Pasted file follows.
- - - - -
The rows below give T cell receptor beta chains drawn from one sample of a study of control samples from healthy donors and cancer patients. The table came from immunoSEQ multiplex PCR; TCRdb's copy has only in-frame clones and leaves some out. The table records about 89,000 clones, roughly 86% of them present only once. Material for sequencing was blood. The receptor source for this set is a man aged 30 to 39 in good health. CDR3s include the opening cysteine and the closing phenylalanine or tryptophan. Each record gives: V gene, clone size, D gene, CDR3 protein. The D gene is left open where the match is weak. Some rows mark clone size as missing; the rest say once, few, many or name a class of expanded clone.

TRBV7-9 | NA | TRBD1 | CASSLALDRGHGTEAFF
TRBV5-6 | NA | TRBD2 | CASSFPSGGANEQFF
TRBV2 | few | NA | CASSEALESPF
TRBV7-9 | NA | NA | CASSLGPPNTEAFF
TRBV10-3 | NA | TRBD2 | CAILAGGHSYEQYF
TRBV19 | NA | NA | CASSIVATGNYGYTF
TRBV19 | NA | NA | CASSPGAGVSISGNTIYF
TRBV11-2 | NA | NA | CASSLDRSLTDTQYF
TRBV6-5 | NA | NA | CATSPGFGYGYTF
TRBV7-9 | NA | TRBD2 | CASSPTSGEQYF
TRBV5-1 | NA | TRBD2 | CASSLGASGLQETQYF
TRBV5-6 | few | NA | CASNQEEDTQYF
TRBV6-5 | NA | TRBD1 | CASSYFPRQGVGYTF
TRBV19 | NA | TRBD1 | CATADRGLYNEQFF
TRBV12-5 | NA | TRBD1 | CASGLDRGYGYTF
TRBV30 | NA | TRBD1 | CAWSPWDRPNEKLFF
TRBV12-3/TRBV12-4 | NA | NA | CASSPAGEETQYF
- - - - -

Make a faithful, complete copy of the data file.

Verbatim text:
The rows below give T cell receptor beta chains drawn from one sample of a study of control samples from healthy donors and cancer patients. The table came from immunoSEQ multiplex PCR; TCRdb's copy has only in-frame clones and leaves some out. The table records about 89,000 clones, roughly 86% of them present only once. Material for sequencing was blood. The receptor source for this set is a man aged 30 to 39 in good health. CDR3s include the opening cysteine and the closing phenylalanine or tryptophan. Each record gives: V gene, clone size, D gene, CDR3 protein. The D gene is left open where the match is weak. Some rows mark clone size as missing; the rest say once, few, many or name a class of expanded clone.

TRBV7-9 | NA | TRBD1 | CASSLALDRGHGTEAFF
TRBV5-6 | NA | TRBD2 | CASSFPSGGANEQFF
TRBV2 | few | NA | CASSEALESPF
TRBV7-9 | NA | NA | CASSLGPPNTEAFF
TRBV10-3 | NA | TRBD2 | CAILAGGHSYEQYF
TRBV19 | NA | NA | CASSIVATGNYGYTF
TRBV19 | NA | NA | CASSPGAGVSISGNTIYF
TRBV11-2 | NA | NA | CASSLDRSLTDTQYF
TRBV6-5 | NA | NA | CATSPGFGYGYTF
TRBV7-9 | NA | TRBD2 | CASSPTSGEQYF
TRBV5-1 | NA | TRBD2 | CASSLGASGLQETQYF
TRBV5-6 | few | NA | CASNQEEDTQYF
TRBV6-5 | NA | TRBD1 | CASSYFPRQGVGYTF
TRBV19 | NA | TRBD1 | CATADRGLYNEQFF
TRBV12-5 | NA | TRBD1 | CASGLDRGYGYTF
TRBV30 | NA | TRBD1 | CAWSPWDRPNEKLFF
TRBV12-3/TRBV12-4 | NA | NA | CASSPAGEETQYF